The Birman, also known as the “Sacred Cat of Burma”, is a domestic cat breed. A well-known characteristic of this breed is its silky coat and blue eyes. The Birman also has white “gloves” on each paw which are not actually part of the fur but rather excess hair that grows between the toes. The breed name is derived from Birmanie, the French form of Burma.
The Birman breed originated in Burma among the temples of ancient times and alongside priests. However, there are also some that believe the felines came to Europe, namely France, from somewhere in Asia. Regardless of the numerous stories and folklore that go around, there is a positivity that the Birman cat breed was found in France as early as the 1920s.
Birmans almost disappeared during World War II but persisted in France. Two cats survived the war—a pair named Orloff and Xenia de Kaabaa, both of which were bred by Baudoin-Crevoisier. Afterward, Birman breeders had to cross them with Persian and Siamese cats to restore the breed. The Birman breed was essentially extinct by the middle of the 20th century, but it was later revived through careful breeding. The restored breed became recognized in Britain in 1965.
The Birman cat was the first breed of cat to be accepted into a registry in France. It was recognized by the United Feline Breeds Association and became an AACE breed in 1959. Blue and seal points were the original colors, but red, chocolate, lynx, and tabby points were added later by English breeders. Birmans have also been used in the development of other breeds.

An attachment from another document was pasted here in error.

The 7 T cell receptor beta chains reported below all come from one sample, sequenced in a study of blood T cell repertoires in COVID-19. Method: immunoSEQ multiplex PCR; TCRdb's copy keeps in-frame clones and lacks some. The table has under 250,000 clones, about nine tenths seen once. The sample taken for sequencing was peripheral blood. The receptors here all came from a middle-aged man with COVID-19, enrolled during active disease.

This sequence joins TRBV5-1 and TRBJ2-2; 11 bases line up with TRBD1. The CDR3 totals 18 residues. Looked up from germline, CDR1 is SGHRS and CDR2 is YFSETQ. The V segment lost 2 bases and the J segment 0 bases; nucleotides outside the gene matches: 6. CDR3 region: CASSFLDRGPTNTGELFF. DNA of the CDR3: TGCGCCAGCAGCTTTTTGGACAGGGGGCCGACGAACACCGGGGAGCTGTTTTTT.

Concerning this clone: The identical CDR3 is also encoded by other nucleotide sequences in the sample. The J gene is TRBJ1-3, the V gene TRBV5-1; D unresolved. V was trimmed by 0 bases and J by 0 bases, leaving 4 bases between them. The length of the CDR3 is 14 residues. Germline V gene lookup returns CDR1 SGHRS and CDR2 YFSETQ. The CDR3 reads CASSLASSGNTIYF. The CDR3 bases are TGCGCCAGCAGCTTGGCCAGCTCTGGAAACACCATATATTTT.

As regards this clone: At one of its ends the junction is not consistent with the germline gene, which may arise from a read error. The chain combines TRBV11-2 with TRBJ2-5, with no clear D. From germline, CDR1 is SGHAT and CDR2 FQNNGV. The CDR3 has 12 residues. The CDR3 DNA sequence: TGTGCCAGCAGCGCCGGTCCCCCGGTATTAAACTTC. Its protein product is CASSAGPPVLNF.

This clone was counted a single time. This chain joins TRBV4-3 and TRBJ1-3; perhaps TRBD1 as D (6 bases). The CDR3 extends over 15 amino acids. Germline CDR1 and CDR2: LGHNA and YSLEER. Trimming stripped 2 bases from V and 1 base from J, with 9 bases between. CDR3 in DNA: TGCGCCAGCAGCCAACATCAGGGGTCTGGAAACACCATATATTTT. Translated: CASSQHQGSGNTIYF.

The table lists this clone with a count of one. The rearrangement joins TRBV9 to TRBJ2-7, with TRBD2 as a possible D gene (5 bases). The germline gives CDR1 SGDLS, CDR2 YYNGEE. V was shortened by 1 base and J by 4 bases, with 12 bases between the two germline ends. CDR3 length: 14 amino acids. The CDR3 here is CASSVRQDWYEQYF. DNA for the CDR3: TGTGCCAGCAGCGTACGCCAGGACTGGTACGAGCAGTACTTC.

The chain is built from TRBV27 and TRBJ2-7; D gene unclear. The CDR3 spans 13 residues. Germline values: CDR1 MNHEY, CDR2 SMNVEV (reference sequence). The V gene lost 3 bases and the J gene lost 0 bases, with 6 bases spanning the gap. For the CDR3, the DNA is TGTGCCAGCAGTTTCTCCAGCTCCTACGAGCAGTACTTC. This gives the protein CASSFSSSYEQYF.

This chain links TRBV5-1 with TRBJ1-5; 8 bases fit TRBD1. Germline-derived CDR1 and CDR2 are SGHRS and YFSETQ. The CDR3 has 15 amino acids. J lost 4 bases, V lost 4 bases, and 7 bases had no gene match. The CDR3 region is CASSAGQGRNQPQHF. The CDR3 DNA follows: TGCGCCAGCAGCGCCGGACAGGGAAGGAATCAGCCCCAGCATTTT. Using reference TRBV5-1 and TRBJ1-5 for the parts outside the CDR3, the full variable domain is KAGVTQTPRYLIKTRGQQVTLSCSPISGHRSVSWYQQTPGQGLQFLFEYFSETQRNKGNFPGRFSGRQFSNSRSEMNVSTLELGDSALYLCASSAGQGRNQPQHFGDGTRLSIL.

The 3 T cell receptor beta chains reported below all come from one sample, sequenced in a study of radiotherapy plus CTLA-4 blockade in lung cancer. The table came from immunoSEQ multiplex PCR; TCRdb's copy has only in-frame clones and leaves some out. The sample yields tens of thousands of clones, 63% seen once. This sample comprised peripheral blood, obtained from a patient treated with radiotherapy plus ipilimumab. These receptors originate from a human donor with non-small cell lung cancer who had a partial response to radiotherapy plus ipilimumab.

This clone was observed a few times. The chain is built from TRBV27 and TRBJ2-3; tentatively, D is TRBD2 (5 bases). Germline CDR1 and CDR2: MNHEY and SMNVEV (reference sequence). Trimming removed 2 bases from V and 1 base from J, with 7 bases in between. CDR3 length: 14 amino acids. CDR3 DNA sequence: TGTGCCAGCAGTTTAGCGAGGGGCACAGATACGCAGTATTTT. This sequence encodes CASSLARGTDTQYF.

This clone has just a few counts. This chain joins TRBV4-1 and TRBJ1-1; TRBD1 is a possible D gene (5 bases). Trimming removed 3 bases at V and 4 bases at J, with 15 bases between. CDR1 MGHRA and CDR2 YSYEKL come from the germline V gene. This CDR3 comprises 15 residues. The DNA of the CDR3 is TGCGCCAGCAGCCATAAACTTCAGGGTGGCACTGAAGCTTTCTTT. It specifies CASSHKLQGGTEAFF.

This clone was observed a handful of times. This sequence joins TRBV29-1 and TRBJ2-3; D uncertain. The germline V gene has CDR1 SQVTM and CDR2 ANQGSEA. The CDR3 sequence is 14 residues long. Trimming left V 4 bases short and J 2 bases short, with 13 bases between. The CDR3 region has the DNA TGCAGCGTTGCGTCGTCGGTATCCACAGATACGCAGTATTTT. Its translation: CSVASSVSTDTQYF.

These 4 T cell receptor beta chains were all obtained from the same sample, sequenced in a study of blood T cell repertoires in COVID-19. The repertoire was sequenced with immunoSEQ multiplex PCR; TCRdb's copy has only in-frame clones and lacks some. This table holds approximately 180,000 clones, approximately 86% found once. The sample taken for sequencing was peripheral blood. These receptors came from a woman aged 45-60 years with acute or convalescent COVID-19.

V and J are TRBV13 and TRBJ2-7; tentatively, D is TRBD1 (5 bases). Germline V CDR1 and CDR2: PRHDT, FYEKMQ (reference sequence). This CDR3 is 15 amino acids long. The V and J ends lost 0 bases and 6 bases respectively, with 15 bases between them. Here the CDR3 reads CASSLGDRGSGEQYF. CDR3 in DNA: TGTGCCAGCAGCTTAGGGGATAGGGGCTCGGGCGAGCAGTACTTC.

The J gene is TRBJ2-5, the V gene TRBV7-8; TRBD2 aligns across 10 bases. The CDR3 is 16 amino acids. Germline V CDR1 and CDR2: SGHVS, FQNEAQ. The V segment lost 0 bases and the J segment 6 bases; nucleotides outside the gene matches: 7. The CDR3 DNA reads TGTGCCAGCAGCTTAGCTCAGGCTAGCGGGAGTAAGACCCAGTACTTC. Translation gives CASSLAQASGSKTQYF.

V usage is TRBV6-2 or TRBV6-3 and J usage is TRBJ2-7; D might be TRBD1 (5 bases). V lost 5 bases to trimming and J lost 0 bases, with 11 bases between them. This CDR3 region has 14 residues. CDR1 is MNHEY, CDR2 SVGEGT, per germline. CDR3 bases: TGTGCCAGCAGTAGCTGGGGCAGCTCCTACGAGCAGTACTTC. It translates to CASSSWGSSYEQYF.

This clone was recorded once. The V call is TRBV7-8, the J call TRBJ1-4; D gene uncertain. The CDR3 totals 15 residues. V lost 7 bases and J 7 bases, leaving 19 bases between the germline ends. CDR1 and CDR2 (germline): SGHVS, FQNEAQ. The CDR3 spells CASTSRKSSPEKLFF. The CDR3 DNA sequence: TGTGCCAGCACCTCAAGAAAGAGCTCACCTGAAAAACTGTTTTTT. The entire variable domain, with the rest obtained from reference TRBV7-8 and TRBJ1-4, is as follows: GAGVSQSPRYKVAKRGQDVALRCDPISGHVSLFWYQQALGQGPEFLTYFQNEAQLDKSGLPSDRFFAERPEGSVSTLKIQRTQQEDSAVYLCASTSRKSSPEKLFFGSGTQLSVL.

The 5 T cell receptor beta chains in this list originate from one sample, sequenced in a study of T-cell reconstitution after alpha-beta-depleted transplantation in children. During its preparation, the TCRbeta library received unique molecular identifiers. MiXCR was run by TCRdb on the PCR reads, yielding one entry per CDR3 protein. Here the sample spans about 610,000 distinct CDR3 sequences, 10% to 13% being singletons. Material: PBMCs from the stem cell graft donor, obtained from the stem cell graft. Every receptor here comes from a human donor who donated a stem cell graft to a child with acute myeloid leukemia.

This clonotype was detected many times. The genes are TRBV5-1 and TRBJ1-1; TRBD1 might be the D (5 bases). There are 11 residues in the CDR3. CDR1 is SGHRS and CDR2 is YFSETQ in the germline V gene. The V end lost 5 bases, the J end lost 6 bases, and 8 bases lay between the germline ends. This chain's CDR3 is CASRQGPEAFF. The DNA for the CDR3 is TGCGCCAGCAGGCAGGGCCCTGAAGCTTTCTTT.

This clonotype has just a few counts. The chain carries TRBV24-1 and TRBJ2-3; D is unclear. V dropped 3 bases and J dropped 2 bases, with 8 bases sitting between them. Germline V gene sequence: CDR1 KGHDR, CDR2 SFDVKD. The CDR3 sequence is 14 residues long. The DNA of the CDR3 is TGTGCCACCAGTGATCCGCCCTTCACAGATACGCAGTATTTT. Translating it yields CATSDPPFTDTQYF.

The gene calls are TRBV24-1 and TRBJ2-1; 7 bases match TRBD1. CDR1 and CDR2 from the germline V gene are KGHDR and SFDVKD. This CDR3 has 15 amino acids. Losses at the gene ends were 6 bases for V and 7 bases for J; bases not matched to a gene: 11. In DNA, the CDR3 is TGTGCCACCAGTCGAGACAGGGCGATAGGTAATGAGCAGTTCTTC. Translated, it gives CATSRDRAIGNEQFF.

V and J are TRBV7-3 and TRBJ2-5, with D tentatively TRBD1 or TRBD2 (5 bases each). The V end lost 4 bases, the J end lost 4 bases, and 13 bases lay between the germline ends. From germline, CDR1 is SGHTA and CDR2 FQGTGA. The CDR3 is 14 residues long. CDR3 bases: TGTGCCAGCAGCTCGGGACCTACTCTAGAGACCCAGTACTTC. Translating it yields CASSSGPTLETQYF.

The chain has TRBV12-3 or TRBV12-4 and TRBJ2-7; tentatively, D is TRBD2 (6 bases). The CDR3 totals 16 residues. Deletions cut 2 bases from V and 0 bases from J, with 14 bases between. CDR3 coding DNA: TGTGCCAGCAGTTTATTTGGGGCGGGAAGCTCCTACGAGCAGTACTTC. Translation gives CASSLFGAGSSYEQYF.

In 1959, the first pair of Birman cats arrived in the US and in 1967 CFA officially accepted the breed. From then on, the Birman has grown in popularity and is today one of the most popular breeds.
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Birman cats are a color pointed breed of cat. They often have long, silky hair and four pure white feet (with the front paws sometimes brown). They are medium-sized and sturdy, with strong jaws and firm chins. Their heads are medium length with a small M-shaped marking on their cheeks.
They have a medium-sized, rectangular body with a broad face and distinct Roman nose. They should have ears that are as wide on the base as they are tall and set high up on the head. The eyes should be rounded and deep sapphire blue in color. The cat’s fur is medium-long and silky in texture.
The Birman coat color is always pointed, except for the white feet that are symmetrical and separate from the rest of the body. The white should be pure throughout and connected to all toes on the foot; it must also extend noticeably further up the back of each leg. The recognized colors are seal, chocolate, blue, lilac (a softer silver-grey), red, or cream. Tabby and torte variations in the seal, chocolate, or blue are also allowed.
They are gentle, affectionate companions with an air of dignity that seems to invite adoration from their families. As former temple cats, they seem to have become accustomed to adoration. They are very intelligent and affectionate, according to some, and can be very people-oriented. Because of their easygoing nature, They make great pets. They are calm and quiet and will offer love and affection to anyone who has time for them.
The most serious threat to the Birman breed is hypertrophic cardiomyopathy (HCM), a heart disease that is common in cats. HCM usually occurs because of a genetic disorder, and it can cause heart failure, hind-leg paralysis due to clot embolism originating from the heart, and sudden death. Congenital hypotrichosis can also affect this breed. They live an average life span of 13-16 years of age. Comb their coat weekly to remove dead hair and apply skin oils.